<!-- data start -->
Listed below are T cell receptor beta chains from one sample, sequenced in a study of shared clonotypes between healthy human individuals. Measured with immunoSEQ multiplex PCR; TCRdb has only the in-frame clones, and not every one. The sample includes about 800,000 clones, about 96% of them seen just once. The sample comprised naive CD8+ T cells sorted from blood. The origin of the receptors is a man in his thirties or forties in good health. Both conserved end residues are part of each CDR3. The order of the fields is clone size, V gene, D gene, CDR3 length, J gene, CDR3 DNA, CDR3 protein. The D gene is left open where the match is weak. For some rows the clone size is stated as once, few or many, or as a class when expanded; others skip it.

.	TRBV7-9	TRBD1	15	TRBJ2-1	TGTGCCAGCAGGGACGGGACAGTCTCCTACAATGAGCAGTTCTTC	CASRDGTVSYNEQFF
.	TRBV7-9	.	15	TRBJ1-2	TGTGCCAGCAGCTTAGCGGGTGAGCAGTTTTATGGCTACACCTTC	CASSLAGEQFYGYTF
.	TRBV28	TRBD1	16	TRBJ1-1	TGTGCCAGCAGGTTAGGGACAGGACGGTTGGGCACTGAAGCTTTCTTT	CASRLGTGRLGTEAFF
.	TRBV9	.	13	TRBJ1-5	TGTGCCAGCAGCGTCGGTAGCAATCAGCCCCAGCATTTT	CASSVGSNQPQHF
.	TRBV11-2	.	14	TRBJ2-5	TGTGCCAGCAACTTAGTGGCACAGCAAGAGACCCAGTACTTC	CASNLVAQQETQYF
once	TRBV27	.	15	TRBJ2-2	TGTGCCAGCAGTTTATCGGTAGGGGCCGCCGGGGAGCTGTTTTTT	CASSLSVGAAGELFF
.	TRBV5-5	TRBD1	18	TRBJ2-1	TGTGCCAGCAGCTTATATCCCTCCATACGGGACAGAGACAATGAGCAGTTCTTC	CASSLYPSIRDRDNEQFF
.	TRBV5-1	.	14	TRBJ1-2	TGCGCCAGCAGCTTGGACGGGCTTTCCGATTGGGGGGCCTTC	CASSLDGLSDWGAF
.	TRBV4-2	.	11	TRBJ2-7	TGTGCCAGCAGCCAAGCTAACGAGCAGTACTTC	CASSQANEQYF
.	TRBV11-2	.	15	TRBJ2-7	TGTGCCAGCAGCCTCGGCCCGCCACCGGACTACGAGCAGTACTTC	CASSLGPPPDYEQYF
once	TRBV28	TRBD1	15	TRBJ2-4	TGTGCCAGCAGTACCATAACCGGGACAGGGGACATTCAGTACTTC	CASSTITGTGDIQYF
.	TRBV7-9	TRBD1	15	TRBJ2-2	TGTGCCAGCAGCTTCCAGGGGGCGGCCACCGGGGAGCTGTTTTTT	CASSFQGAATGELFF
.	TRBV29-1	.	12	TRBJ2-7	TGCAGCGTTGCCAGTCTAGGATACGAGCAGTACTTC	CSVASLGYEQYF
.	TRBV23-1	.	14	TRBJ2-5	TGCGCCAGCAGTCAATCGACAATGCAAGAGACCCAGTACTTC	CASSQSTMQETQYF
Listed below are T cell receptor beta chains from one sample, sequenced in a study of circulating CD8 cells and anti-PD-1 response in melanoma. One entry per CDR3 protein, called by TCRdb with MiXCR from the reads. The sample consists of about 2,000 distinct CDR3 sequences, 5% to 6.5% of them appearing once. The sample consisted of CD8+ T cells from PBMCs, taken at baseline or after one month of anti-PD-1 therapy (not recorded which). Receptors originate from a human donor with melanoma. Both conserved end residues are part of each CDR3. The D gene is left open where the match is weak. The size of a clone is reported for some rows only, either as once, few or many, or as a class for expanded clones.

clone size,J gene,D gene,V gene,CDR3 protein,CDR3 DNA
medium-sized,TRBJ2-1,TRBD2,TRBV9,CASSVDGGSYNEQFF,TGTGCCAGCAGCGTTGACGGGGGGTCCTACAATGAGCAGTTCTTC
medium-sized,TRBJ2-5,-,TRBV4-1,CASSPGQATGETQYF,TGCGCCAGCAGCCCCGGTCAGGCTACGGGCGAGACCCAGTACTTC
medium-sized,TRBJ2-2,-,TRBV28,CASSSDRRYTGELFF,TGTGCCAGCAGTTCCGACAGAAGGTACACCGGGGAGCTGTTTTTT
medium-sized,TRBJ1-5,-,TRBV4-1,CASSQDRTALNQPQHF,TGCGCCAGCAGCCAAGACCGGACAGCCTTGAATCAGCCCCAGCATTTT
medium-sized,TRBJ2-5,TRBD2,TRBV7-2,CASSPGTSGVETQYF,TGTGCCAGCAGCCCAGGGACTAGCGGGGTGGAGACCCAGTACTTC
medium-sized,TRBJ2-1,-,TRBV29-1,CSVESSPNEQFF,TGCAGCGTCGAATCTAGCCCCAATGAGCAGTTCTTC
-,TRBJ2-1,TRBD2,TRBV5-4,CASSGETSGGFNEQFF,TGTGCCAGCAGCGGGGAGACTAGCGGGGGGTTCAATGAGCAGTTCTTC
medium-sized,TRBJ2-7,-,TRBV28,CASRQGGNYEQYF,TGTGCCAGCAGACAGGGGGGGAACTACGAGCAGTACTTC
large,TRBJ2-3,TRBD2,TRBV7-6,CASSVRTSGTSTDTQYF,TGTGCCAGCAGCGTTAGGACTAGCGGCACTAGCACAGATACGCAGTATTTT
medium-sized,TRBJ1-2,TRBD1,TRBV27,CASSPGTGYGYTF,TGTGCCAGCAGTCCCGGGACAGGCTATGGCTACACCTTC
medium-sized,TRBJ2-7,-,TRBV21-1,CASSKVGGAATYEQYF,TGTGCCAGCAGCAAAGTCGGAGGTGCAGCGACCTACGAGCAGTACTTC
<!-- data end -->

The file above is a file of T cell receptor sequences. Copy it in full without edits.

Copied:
Listed below are T cell receptor beta chains from one sample, sequenced in a study of shared clonotypes between healthy human individuals. Measured with immunoSEQ multiplex PCR; TCRdb has only the in-frame clones, and not every one. The sample includes about 800,000 clones, about 96% of them seen just once. The sample comprised naive CD8+ T cells sorted from blood. The origin of the receptors is a man in his thirties or forties in good health. Both conserved end residues are part of each CDR3. The order of the fields is clone size, V gene, D gene, CDR3 length, J gene, CDR3 DNA, CDR3 protein. The D gene is left open where the match is weak. For some rows the clone size is stated as once, few or many, or as a class when expanded; others skip it.

.	TRBV7-9	TRBD1	15	TRBJ2-1	TGTGCCAGCAGGGACGGGACAGTCTCCTACAATGAGCAGTTCTTC	CASRDGTVSYNEQFF
.	TRBV7-9	.	15	TRBJ1-2	TGTGCCAGCAGCTTAGCGGGTGAGCAGTTTTATGGCTACACCTTC	CASSLAGEQFYGYTF
.	TRBV28	TRBD1	16	TRBJ1-1	TGTGCCAGCAGGTTAGGGACAGGACGGTTGGGCACTGAAGCTTTCTTT	CASRLGTGRLGTEAFF
.	TRBV9	.	13	TRBJ1-5	TGTGCCAGCAGCGTCGGTAGCAATCAGCCCCAGCATTTT	CASSVGSNQPQHF
.	TRBV11-2	.	14	TRBJ2-5	TGTGCCAGCAACTTAGTGGCACAGCAAGAGACCCAGTACTTC	CASNLVAQQETQYF
once	TRBV27	.	15	TRBJ2-2	TGTGCCAGCAGTTTATCGGTAGGGGCCGCCGGGGAGCTGTTTTTT	CASSLSVGAAGELFF
.	TRBV5-5	TRBD1	18	TRBJ2-1	TGTGCCAGCAGCTTATATCCCTCCATACGGGACAGAGACAATGAGCAGTTCTTC	CASSLYPSIRDRDNEQFF
.	TRBV5-1	.	14	TRBJ1-2	TGCGCCAGCAGCTTGGACGGGCTTTCCGATTGGGGGGCCTTC	CASSLDGLSDWGAF
.	TRBV4-2	.	11	TRBJ2-7	TGTGCCAGCAGCCAAGCTAACGAGCAGTACTTC	CASSQANEQYF
.	TRBV11-2	.	15	TRBJ2-7	TGTGCCAGCAGCCTCGGCCCGCCACCGGACTACGAGCAGTACTTC	CASSLGPPPDYEQYF
once	TRBV28	TRBD1	15	TRBJ2-4	TGTGCCAGCAGTACCATAACCGGGACAGGGGACATTCAGTACTTC	CASSTITGTGDIQYF
.	TRBV7-9	TRBD1	15	TRBJ2-2	TGTGCCAGCAGCTTCCAGGGGGCGGCCACCGGGGAGCTGTTTTTT	CASSFQGAATGELFF
.	TRBV29-1	.	12	TRBJ2-7	TGCAGCGTTGCCAGTCTAGGATACGAGCAGTACTTC	CSVASLGYEQYF
.	TRBV23-1	.	14	TRBJ2-5	TGCGCCAGCAGTCAATCGACAATGCAAGAGACCCAGTACTTC	CASSQSTMQETQYF
Listed below are T cell receptor beta chains from one sample, sequenced in a study of circulating CD8 cells and anti-PD-1 response in melanoma. One entry per CDR3 protein, called by TCRdb with MiXCR from the reads. The sample consists of about 2,000 distinct CDR3 sequences, 5% to 6.5% of them appearing once. The sample consisted of CD8+ T cells from PBMCs, taken at baseline or after one month of anti-PD-1 therapy (not recorded which). Receptors originate from a human donor with melanoma. Both conserved end residues are part of each CDR3. The D gene is left open where the match is weak. The size of a clone is reported for some rows only, either as once, few or many, or as a class for expanded clones.

clone size,J gene,D gene,V gene,CDR3 protein,CDR3 DNA
medium-sized,TRBJ2-1,TRBD2,TRBV9,CASSVDGGSYNEQFF,TGTGCCAGCAGCGTTGACGGGGGGTCCTACAATGAGCAGTTCTTC
medium-sized,TRBJ2-5,-,TRBV4-1,CASSPGQATGETQYF,TGCGCCAGCAGCCCCGGTCAGGCTACGGGCGAGACCCAGTACTTC
medium-sized,TRBJ2-2,-,TRBV28,CASSSDRRYTGELFF,TGTGCCAGCAGTTCCGACAGAAGGTACACCGGGGAGCTGTTTTTT
medium-sized,TRBJ1-5,-,TRBV4-1,CASSQDRTALNQPQHF,TGCGCCAGCAGCCAAGACCGGACAGCCTTGAATCAGCCCCAGCATTTT
medium-sized,TRBJ2-5,TRBD2,TRBV7-2,CASSPGTSGVETQYF,TGTGCCAGCAGCCCAGGGACTAGCGGGGTGGAGACCCAGTACTTC
medium-sized,TRBJ2-1,-,TRBV29-1,CSVESSPNEQFF,TGCAGCGTCGAATCTAGCCCCAATGAGCAGTTCTTC
-,TRBJ2-1,TRBD2,TRBV5-4,CASSGETSGGFNEQFF,TGTGCCAGCAGCGGGGAGACTAGCGGGGGGTTCAATGAGCAGTTCTTC
medium-sized,TRBJ2-7,-,TRBV28,CASRQGGNYEQYF,TGTGCCAGCAGACAGGGGGGGAACTACGAGCAGTACTTC
large,TRBJ2-3,TRBD2,TRBV7-6,CASSVRTSGTSTDTQYF,TGTGCCAGCAGCGTTAGGACTAGCGGCACTAGCACAGATACGCAGTATTTT
medium-sized,TRBJ1-2,TRBD1,TRBV27,CASSPGTGYGYTF,TGTGCCAGCAGTCCCGGGACAGGCTATGGCTACACCTTC
medium-sized,TRBJ2-7,-,TRBV21-1,CASSKVGGAATYEQYF,TGTGCCAGCAGCAAAGTCGGAGGTGCAGCGACCTACGAGCAGTACTTC